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AirRecce

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## Homework Statement

Say I have four categories which make up a "whole" that I'll call a unique "deal".

Each deal can have "I" properties, "J" investors, "K" mortgages, and "L" credit lines, where "I" and "J" must be integers greater than zero and "K" and "L" are non-negative integers (i.e. 0 or positive integers). How do I write a general expression to find out the possible number of unique "deals"?

## Homework Equations

For a combination with a set number of items selected from a set whole, we would use the formula:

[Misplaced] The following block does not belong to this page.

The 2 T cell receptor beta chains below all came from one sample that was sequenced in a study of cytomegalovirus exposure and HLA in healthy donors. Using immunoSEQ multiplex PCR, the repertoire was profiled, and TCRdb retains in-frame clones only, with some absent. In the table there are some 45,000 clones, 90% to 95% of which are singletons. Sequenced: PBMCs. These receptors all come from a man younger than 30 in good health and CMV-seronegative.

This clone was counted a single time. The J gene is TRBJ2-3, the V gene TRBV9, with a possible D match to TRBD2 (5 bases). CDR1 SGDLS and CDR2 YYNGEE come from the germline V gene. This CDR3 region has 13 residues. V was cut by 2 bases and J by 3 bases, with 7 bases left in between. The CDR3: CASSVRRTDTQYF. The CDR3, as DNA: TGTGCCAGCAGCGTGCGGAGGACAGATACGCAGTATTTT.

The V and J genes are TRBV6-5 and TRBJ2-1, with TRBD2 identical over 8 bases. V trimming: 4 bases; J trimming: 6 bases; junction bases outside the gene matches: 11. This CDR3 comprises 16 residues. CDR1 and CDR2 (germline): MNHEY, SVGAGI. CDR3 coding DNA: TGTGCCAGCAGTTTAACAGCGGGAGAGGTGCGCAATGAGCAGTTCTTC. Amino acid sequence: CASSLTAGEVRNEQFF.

(n!) / (r!(n-r)!) , where r = number of objects pulled from a set of n objects

But in this case, we want any combination of the above, not just a set number of r objects. So I think the answer depends on a summation of all the possible values of r from 1-n for the set of n objects

## The Attempt at a Solution

set = I + J + K + L = n

objects = r

so Σ = [ ((n!) / (1!(n-1)!)) + ((n!) / (2!(n-2)!)) ... ((n!)/(n!(n-n)!) ]

r=1

But this is including cases where there are no investors or properties in some of the combinations, which I don't want.